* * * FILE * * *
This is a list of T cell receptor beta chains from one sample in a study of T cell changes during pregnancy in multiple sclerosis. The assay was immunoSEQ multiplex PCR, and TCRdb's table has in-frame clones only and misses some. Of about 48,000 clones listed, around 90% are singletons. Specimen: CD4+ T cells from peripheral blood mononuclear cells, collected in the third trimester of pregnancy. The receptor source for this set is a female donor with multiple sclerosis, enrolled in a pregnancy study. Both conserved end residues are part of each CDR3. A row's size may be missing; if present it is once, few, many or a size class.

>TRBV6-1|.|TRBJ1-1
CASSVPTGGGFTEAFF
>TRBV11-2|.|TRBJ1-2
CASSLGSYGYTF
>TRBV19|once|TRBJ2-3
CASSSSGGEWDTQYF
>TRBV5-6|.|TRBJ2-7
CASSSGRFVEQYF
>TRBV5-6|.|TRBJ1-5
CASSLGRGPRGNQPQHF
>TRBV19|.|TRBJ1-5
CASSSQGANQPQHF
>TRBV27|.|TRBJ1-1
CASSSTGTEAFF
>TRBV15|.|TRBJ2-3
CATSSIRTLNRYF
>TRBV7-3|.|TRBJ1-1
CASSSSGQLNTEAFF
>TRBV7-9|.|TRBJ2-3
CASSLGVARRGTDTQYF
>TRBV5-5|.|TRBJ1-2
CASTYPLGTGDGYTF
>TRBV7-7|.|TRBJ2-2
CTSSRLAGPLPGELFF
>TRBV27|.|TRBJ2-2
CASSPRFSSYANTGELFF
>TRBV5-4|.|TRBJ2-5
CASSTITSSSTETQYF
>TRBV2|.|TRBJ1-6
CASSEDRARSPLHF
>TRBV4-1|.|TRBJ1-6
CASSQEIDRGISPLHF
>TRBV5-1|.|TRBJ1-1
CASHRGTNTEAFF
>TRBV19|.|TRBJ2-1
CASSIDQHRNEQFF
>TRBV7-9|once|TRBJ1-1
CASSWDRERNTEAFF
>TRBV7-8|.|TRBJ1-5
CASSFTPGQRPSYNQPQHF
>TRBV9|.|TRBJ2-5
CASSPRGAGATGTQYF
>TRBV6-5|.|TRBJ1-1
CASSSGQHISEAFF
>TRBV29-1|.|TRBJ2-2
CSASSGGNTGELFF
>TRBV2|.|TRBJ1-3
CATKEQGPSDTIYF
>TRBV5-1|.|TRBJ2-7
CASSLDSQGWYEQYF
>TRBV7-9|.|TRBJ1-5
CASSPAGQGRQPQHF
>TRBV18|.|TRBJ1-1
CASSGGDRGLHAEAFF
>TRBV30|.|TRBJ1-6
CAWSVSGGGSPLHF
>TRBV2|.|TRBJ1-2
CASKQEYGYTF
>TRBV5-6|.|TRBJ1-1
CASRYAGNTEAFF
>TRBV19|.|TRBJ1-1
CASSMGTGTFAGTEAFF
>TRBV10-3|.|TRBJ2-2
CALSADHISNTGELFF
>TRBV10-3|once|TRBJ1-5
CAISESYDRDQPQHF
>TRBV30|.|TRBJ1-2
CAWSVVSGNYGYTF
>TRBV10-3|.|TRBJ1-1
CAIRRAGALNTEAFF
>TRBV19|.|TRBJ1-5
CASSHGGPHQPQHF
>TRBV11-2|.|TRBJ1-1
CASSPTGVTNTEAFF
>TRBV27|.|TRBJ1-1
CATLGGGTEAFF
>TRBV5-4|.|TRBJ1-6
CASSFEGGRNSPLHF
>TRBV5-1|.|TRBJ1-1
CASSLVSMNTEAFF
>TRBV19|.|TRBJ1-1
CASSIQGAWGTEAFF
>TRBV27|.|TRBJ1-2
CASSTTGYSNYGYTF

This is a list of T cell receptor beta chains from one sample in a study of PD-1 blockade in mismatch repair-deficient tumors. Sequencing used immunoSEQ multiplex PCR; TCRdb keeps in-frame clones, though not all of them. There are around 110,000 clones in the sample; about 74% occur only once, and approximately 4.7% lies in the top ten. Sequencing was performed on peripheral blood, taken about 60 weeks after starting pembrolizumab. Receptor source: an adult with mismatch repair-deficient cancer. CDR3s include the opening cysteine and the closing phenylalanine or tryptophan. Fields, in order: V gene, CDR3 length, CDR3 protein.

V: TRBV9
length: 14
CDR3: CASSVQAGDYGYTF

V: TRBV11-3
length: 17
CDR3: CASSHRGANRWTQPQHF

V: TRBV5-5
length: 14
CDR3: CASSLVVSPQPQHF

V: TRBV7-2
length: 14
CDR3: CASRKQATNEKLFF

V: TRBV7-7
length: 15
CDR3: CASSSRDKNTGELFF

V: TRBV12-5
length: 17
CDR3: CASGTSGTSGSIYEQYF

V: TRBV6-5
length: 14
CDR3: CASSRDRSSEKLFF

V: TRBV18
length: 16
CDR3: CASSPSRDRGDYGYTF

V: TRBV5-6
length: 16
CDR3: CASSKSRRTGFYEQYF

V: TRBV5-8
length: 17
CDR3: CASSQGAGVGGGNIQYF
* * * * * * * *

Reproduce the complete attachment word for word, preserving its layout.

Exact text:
This is a list of T cell receptor beta chains from one sample in a study of T cell changes during pregnancy in multiple sclerosis. The assay was immunoSEQ multiplex PCR, and TCRdb's table has in-frame clones only and misses some. Of about 48,000 clones listed, around 90% are singletons. Specimen: CD4+ T cells from peripheral blood mononuclear cells, collected in the third trimester of pregnancy. The receptor source for this set is a female donor with multiple sclerosis, enrolled in a pregnancy study. Both conserved end residues are part of each CDR3. A row's size may be missing; if present it is once, few, many or a size class.

>TRBV6-1|.|TRBJ1-1
CASSVPTGGGFTEAFF
>TRBV11-2|.|TRBJ1-2
CASSLGSYGYTF
>TRBV19|once|TRBJ2-3
CASSSSGGEWDTQYF
>TRBV5-6|.|TRBJ2-7
CASSSGRFVEQYF
>TRBV5-6|.|TRBJ1-5
CASSLGRGPRGNQPQHF
>TRBV19|.|TRBJ1-5
CASSSQGANQPQHF
>TRBV27|.|TRBJ1-1
CASSSTGTEAFF
>TRBV15|.|TRBJ2-3
CATSSIRTLNRYF
>TRBV7-3|.|TRBJ1-1
CASSSSGQLNTEAFF
>TRBV7-9|.|TRBJ2-3
CASSLGVARRGTDTQYF
>TRBV5-5|.|TRBJ1-2
CASTYPLGTGDGYTF
>TRBV7-7|.|TRBJ2-2
CTSSRLAGPLPGELFF
>TRBV27|.|TRBJ2-2
CASSPRFSSYANTGELFF
>TRBV5-4|.|TRBJ2-5
CASSTITSSSTETQYF
>TRBV2|.|TRBJ1-6
CASSEDRARSPLHF
>TRBV4-1|.|TRBJ1-6
CASSQEIDRGISPLHF
>TRBV5-1|.|TRBJ1-1
CASHRGTNTEAFF
>TRBV19|.|TRBJ2-1
CASSIDQHRNEQFF
>TRBV7-9|once|TRBJ1-1
CASSWDRERNTEAFF
>TRBV7-8|.|TRBJ1-5
CASSFTPGQRPSYNQPQHF
>TRBV9|.|TRBJ2-5
CASSPRGAGATGTQYF
>TRBV6-5|.|TRBJ1-1
CASSSGQHISEAFF
>TRBV29-1|.|TRBJ2-2
CSASSGGNTGELFF
>TRBV2|.|TRBJ1-3
CATKEQGPSDTIYF
>TRBV5-1|.|TRBJ2-7
CASSLDSQGWYEQYF
>TRBV7-9|.|TRBJ1-5
CASSPAGQGRQPQHF
>TRBV18|.|TRBJ1-1
CASSGGDRGLHAEAFF
>TRBV30|.|TRBJ1-6
CAWSVSGGGSPLHF
>TRBV2|.|TRBJ1-2
CASKQEYGYTF
>TRBV5-6|.|TRBJ1-1
CASRYAGNTEAFF
>TRBV19|.|TRBJ1-1
CASSMGTGTFAGTEAFF
>TRBV10-3|.|TRBJ2-2
CALSADHISNTGELFF
>TRBV10-3|once|TRBJ1-5
CAISESYDRDQPQHF
>TRBV30|.|TRBJ1-2
CAWSVVSGNYGYTF
>TRBV10-3|.|TRBJ1-1
CAIRRAGALNTEAFF
>TRBV19|.|TRBJ1-5
CASSHGGPHQPQHF
>TRBV11-2|.|TRBJ1-1
CASSPTGVTNTEAFF
>TRBV27|.|TRBJ1-1
CATLGGGTEAFF
>TRBV5-4|.|TRBJ1-6
CASSFEGGRNSPLHF
>TRBV5-1|.|TRBJ1-1
CASSLVSMNTEAFF
>TRBV19|.|TRBJ1-1
CASSIQGAWGTEAFF
>TRBV27|.|TRBJ1-2
CASSTTGYSNYGYTF

This is a list of T cell receptor beta chains from one sample in a study of PD-1 blockade in mismatch repair-deficient tumors. Sequencing used immunoSEQ multiplex PCR; TCRdb keeps in-frame clones, though not all of them. There are around 110,000 clones in the sample; about 74% occur only once, and approximately 4.7% lies in the top ten. Sequencing was performed on peripheral blood, taken about 60 weeks after starting pembrolizumab. Receptor source: an adult with mismatch repair-deficient cancer. CDR3s include the opening cysteine and the closing phenylalanine or tryptophan. Fields, in order: V gene, CDR3 length, CDR3 protein.

V: TRBV9
length: 14
CDR3: CASSVQAGDYGYTF

V: TRBV11-3
length: 17
CDR3: CASSHRGANRWTQPQHF

V: TRBV5-5
length: 14
CDR3: CASSLVVSPQPQHF

V: TRBV7-2
length: 14
CDR3: CASRKQATNEKLFF

V: TRBV7-7
length: 15
CDR3: CASSSRDKNTGELFF

V: TRBV12-5
length: 17
CDR3: CASGTSGTSGSIYEQYF

V: TRBV6-5
length: 14
CDR3: CASSRDRSSEKLFF

V: TRBV18
length: 16
CDR3: CASSPSRDRGDYGYTF

V: TRBV5-6
length: 16
CDR3: CASSKSRRTGFYEQYF

V: TRBV5-8
length: 17
CDR3: CASSQGAGVGGGNIQYF